Ballad of Lord Leitrim
Jodie Stecher sings the ballad Lord Leitrim on his "Oh, the Wind and Rain" album (Appleseed 1999).
The first lines of the third verse give an idea of the tone and loyalties celebrated by the ballad . . .
It being on the 2nd of April this old debaucher left his den
He left bailiffs, bums, and harlots in the castle in Lough Rynn
It goes on:
When young Rory seen them coming, his heart it lept with glee
He gave 3 cheers for tenant rights, home rule and liberty
And amongst the closing lines . . .
At his old brain they took fair aim and they hurled him in the mire
To revenge the joke his head they broke and his carcass they did maul
They stuck him in a pool his head to cool below in Donegal
In Frank Mathews' review, he refers to this ballad "about the hated English "Lord Leitrim" who was ambushed and killed by his Irish subjects. Martin Carthy describes the reason for this vigilantism in the liner notes:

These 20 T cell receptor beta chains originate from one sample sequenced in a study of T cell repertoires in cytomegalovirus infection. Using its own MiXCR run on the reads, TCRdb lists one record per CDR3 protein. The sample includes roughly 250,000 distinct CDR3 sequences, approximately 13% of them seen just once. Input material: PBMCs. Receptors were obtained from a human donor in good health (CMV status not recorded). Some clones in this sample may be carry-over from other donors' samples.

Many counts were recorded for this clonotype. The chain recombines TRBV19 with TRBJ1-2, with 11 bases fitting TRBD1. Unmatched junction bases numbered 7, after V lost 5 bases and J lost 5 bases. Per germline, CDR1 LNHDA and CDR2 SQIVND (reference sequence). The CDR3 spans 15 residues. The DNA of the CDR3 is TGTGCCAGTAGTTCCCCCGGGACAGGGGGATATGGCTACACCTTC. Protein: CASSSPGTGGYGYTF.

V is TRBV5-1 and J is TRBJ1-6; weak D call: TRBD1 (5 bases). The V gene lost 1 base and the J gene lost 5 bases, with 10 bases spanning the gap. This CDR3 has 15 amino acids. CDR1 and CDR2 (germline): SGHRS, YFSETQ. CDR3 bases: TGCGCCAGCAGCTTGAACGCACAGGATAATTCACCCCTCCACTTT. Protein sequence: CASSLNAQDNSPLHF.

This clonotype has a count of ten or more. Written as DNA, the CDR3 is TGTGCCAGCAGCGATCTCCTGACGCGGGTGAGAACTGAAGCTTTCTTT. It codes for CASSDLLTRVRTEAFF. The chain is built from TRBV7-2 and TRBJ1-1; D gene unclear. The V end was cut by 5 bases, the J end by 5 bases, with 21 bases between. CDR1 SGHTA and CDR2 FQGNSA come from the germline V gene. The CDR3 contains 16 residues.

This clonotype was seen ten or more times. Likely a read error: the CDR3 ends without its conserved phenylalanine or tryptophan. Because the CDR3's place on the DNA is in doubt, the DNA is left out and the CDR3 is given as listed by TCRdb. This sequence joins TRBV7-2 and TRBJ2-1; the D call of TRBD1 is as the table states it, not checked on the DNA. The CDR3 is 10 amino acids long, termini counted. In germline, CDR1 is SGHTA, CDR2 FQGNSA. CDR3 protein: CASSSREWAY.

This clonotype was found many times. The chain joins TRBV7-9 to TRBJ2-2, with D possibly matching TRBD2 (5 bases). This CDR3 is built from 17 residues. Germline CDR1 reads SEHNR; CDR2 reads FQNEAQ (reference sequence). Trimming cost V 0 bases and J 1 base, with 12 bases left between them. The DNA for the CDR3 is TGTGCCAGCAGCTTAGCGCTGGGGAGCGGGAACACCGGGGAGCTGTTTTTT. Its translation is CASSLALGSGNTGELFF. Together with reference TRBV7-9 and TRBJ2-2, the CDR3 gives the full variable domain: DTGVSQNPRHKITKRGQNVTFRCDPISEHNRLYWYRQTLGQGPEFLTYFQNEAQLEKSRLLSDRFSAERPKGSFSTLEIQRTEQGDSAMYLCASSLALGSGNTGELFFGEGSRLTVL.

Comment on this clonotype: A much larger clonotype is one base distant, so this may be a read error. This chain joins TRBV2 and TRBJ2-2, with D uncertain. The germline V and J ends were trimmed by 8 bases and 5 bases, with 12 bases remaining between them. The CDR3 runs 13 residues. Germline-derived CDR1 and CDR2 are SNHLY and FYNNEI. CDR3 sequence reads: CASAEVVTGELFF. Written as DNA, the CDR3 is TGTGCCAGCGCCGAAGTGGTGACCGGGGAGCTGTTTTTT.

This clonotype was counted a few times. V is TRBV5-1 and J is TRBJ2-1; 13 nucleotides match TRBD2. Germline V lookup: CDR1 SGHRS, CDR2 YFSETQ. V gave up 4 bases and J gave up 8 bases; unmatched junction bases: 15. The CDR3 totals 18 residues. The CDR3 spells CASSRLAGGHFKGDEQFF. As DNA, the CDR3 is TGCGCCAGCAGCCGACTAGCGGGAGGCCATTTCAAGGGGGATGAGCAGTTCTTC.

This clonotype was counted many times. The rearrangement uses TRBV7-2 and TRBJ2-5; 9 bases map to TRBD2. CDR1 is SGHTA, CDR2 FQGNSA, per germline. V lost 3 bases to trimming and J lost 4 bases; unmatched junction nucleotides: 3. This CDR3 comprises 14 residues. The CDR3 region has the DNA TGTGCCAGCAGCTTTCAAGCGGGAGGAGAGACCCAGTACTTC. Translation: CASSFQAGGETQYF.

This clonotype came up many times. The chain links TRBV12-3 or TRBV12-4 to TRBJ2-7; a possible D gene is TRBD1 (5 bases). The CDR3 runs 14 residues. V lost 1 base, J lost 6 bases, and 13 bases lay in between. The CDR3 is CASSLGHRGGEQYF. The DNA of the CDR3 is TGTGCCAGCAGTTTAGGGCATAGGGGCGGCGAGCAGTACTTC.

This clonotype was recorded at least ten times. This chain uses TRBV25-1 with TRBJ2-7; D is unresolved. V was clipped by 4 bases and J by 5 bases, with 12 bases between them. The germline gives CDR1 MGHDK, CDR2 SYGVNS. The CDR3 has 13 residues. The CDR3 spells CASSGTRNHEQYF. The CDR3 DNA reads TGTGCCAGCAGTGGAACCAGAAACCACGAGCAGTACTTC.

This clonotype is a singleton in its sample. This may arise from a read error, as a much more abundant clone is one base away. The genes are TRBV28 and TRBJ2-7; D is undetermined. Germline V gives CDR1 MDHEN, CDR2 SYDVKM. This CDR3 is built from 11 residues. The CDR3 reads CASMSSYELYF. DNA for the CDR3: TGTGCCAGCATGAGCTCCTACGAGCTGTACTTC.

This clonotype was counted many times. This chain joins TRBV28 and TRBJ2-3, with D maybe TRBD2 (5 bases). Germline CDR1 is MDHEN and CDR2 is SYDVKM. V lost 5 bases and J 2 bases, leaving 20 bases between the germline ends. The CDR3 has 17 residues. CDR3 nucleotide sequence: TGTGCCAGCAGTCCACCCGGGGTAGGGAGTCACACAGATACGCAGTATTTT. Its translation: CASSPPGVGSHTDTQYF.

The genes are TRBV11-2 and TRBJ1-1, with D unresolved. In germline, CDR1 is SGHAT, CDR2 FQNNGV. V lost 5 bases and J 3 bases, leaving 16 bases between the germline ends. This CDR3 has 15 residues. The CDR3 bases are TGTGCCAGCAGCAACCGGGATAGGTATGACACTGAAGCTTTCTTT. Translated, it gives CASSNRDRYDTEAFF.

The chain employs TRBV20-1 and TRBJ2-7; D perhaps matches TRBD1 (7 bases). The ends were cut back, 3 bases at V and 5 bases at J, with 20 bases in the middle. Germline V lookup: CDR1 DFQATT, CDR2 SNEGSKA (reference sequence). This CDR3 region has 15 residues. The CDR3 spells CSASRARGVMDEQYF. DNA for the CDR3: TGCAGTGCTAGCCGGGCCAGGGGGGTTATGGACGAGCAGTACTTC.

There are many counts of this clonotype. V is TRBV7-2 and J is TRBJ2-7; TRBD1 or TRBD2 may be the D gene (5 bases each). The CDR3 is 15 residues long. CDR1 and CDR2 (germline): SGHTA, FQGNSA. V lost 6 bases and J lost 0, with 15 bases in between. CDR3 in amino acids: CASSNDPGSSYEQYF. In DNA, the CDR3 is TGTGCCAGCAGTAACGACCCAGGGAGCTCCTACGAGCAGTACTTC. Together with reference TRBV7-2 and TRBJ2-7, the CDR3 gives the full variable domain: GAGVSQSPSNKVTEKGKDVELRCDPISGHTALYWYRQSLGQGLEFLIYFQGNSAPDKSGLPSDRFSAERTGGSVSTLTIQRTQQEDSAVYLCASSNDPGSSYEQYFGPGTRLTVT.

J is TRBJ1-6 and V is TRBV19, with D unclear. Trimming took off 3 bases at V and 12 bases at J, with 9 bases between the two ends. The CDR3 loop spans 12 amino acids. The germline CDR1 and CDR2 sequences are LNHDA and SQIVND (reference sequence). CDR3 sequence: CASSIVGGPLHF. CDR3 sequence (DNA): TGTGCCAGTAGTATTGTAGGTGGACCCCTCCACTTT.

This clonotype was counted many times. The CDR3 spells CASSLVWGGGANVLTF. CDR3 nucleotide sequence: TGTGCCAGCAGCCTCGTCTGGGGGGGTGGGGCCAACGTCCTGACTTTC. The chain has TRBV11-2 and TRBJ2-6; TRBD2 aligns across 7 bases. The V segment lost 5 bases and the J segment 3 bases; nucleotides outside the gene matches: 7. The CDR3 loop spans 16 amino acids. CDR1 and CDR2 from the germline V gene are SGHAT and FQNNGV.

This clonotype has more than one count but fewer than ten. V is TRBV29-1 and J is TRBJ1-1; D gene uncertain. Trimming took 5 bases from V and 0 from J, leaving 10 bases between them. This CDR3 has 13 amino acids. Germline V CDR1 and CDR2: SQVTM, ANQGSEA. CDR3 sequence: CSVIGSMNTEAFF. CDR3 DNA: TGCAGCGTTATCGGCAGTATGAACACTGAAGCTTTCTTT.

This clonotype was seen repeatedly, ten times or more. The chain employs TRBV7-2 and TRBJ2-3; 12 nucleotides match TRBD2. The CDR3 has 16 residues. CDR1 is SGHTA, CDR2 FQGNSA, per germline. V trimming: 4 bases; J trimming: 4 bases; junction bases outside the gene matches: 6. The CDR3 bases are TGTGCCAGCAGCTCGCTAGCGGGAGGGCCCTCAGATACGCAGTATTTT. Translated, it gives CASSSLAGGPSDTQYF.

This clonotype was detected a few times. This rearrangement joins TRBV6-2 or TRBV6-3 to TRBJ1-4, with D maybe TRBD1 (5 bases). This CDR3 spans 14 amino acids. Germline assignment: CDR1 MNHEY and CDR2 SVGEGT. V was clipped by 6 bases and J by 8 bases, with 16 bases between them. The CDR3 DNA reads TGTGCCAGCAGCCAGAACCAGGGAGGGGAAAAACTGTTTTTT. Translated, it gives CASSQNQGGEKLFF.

"'Among the more deeply charming of Milord’s habits was his exercise of ‘ius noctis’, that is to say his right in law to deflower the virgin bride of his subjects on her wedding night -- and this was the late 19th century! (And still there are those who express surprise at the passionate feelings of ordinary Irish people against the English)'. Although this song was banned by the BBC for being too subversive, Oh, the Wind and Rain is not an English bashing record and our Anglophile readers can rest assured that they even sing that song in England now.' "
Well there you go. . . Make up your own mind. Fiona Slevin